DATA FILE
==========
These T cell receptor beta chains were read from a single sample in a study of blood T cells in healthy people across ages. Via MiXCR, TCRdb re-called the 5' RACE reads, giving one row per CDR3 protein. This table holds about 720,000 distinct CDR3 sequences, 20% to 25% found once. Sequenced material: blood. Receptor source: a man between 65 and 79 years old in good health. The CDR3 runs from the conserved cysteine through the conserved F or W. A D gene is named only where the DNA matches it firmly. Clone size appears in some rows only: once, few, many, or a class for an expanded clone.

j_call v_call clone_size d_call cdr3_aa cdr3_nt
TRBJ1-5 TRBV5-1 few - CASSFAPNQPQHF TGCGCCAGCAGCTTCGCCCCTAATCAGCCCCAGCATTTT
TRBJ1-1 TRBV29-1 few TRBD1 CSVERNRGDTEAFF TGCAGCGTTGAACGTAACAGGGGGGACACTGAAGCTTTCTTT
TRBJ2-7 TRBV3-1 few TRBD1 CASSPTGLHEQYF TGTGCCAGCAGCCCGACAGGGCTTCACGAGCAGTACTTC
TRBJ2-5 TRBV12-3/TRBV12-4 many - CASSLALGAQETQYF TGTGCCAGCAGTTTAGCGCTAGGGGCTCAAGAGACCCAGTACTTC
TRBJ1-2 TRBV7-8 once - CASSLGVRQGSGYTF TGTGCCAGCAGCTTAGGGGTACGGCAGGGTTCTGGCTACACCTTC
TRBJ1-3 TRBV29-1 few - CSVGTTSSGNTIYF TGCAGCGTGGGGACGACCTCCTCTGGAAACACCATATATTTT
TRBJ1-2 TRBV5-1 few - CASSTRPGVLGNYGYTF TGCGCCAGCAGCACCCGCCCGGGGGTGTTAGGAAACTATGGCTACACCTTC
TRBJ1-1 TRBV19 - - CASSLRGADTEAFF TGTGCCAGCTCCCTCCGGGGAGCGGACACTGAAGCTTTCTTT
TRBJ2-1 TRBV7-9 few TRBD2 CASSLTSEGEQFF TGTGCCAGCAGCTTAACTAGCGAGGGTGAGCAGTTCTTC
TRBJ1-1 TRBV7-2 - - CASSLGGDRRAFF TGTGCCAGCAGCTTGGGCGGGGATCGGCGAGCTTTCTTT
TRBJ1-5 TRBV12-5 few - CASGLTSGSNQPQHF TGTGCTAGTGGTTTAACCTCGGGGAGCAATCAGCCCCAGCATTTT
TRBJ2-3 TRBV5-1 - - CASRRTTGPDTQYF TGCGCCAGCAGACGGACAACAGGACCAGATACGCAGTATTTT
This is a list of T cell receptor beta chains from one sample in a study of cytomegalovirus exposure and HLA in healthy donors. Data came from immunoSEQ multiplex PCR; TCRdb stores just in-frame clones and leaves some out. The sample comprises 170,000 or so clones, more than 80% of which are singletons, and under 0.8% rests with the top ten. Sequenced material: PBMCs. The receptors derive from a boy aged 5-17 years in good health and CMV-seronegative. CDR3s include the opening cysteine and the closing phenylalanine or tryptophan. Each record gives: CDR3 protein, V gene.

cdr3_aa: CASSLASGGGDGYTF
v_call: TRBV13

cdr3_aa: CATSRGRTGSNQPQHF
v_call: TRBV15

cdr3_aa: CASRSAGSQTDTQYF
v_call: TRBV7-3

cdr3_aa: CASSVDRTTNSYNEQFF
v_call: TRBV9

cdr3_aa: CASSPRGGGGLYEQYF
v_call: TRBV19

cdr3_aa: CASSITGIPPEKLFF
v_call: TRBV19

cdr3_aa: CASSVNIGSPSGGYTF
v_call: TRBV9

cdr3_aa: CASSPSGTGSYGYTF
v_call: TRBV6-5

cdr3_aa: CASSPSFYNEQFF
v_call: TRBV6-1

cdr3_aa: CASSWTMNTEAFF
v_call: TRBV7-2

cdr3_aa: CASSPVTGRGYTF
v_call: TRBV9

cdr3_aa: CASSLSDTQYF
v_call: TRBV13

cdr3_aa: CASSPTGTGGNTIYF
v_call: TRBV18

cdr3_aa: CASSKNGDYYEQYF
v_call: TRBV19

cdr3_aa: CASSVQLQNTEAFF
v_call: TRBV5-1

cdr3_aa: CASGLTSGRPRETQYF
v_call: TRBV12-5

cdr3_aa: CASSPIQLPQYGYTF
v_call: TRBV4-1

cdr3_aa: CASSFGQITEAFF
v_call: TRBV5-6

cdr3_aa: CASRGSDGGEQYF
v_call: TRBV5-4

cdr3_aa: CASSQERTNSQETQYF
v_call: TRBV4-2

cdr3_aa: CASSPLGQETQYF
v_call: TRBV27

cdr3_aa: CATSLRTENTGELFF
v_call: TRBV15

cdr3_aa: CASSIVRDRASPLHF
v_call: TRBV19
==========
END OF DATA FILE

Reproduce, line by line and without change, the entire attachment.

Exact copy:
These T cell receptor beta chains were read from a single sample in a study of blood T cells in healthy people across ages. Via MiXCR, TCRdb re-called the 5' RACE reads, giving one row per CDR3 protein. This table holds about 720,000 distinct CDR3 sequences, 20% to 25% found once. Sequenced material: blood. Receptor source: a man between 65 and 79 years old in good health. The CDR3 runs from the conserved cysteine through the conserved F or W. A D gene is named only where the DNA matches it firmly. Clone size appears in some rows only: once, few, many, or a class for an expanded clone.

j_call v_call clone_size d_call cdr3_aa cdr3_nt
TRBJ1-5 TRBV5-1 few - CASSFAPNQPQHF TGCGCCAGCAGCTTCGCCCCTAATCAGCCCCAGCATTTT
TRBJ1-1 TRBV29-1 few TRBD1 CSVERNRGDTEAFF TGCAGCGTTGAACGTAACAGGGGGGACACTGAAGCTTTCTTT
TRBJ2-7 TRBV3-1 few TRBD1 CASSPTGLHEQYF TGTGCCAGCAGCCCGACAGGGCTTCACGAGCAGTACTTC
TRBJ2-5 TRBV12-3/TRBV12-4 many - CASSLALGAQETQYF TGTGCCAGCAGTTTAGCGCTAGGGGCTCAAGAGACCCAGTACTTC
TRBJ1-2 TRBV7-8 once - CASSLGVRQGSGYTF TGTGCCAGCAGCTTAGGGGTACGGCAGGGTTCTGGCTACACCTTC
TRBJ1-3 TRBV29-1 few - CSVGTTSSGNTIYF TGCAGCGTGGGGACGACCTCCTCTGGAAACACCATATATTTT
TRBJ1-2 TRBV5-1 few - CASSTRPGVLGNYGYTF TGCGCCAGCAGCACCCGCCCGGGGGTGTTAGGAAACTATGGCTACACCTTC
TRBJ1-1 TRBV19 - - CASSLRGADTEAFF TGTGCCAGCTCCCTCCGGGGAGCGGACACTGAAGCTTTCTTT
TRBJ2-1 TRBV7-9 few TRBD2 CASSLTSEGEQFF TGTGCCAGCAGCTTAACTAGCGAGGGTGAGCAGTTCTTC
TRBJ1-1 TRBV7-2 - - CASSLGGDRRAFF TGTGCCAGCAGCTTGGGCGGGGATCGGCGAGCTTTCTTT
TRBJ1-5 TRBV12-5 few - CASGLTSGSNQPQHF TGTGCTAGTGGTTTAACCTCGGGGAGCAATCAGCCCCAGCATTTT
TRBJ2-3 TRBV5-1 - - CASRRTTGPDTQYF TGCGCCAGCAGACGGACAACAGGACCAGATACGCAGTATTTT
This is a list of T cell receptor beta chains from one sample in a study of cytomegalovirus exposure and HLA in healthy donors. Data came from immunoSEQ multiplex PCR; TCRdb stores just in-frame clones and leaves some out. The sample comprises 170,000 or so clones, more than 80% of which are singletons, and under 0.8% rests with the top ten. Sequenced material: PBMCs. The receptors derive from a boy aged 5-17 years in good health and CMV-seronegative. CDR3s include the opening cysteine and the closing phenylalanine or tryptophan. Each record gives: CDR3 protein, V gene.

cdr3_aa: CASSLASGGGDGYTF
v_call: TRBV13

cdr3_aa: CATSRGRTGSNQPQHF
v_call: TRBV15

cdr3_aa: CASRSAGSQTDTQYF
v_call: TRBV7-3

cdr3_aa: CASSVDRTTNSYNEQFF
v_call: TRBV9

cdr3_aa: CASSPRGGGGLYEQYF
v_call: TRBV19

cdr3_aa: CASSITGIPPEKLFF
v_call: TRBV19

cdr3_aa: CASSVNIGSPSGGYTF
v_call: TRBV9

cdr3_aa: CASSPSGTGSYGYTF
v_call: TRBV6-5

cdr3_aa: CASSPSFYNEQFF
v_call: TRBV6-1

cdr3_aa: CASSWTMNTEAFF
v_call: TRBV7-2

cdr3_aa: CASSPVTGRGYTF
v_call: TRBV9

cdr3_aa: CASSLSDTQYF
v_call: TRBV13

cdr3_aa: CASSPTGTGGNTIYF
v_call: TRBV18

cdr3_aa: CASSKNGDYYEQYF
v_call: TRBV19

cdr3_aa: CASSVQLQNTEAFF
v_call: TRBV5-1

cdr3_aa: CASGLTSGRPRETQYF
v_call: TRBV12-5

cdr3_aa: CASSPIQLPQYGYTF
v_call: TRBV4-1

cdr3_aa: CASSFGQITEAFF
v_call: TRBV5-6

cdr3_aa: CASRGSDGGEQYF
v_call: TRBV5-4

cdr3_aa: CASSQERTNSQETQYF
v_call: TRBV4-2

cdr3_aa: CASSPLGQETQYF
v_call: TRBV27

cdr3_aa: CATSLRTENTGELFF
v_call: TRBV15

cdr3_aa: CASSIVRDRASPLHF
v_call: TRBV19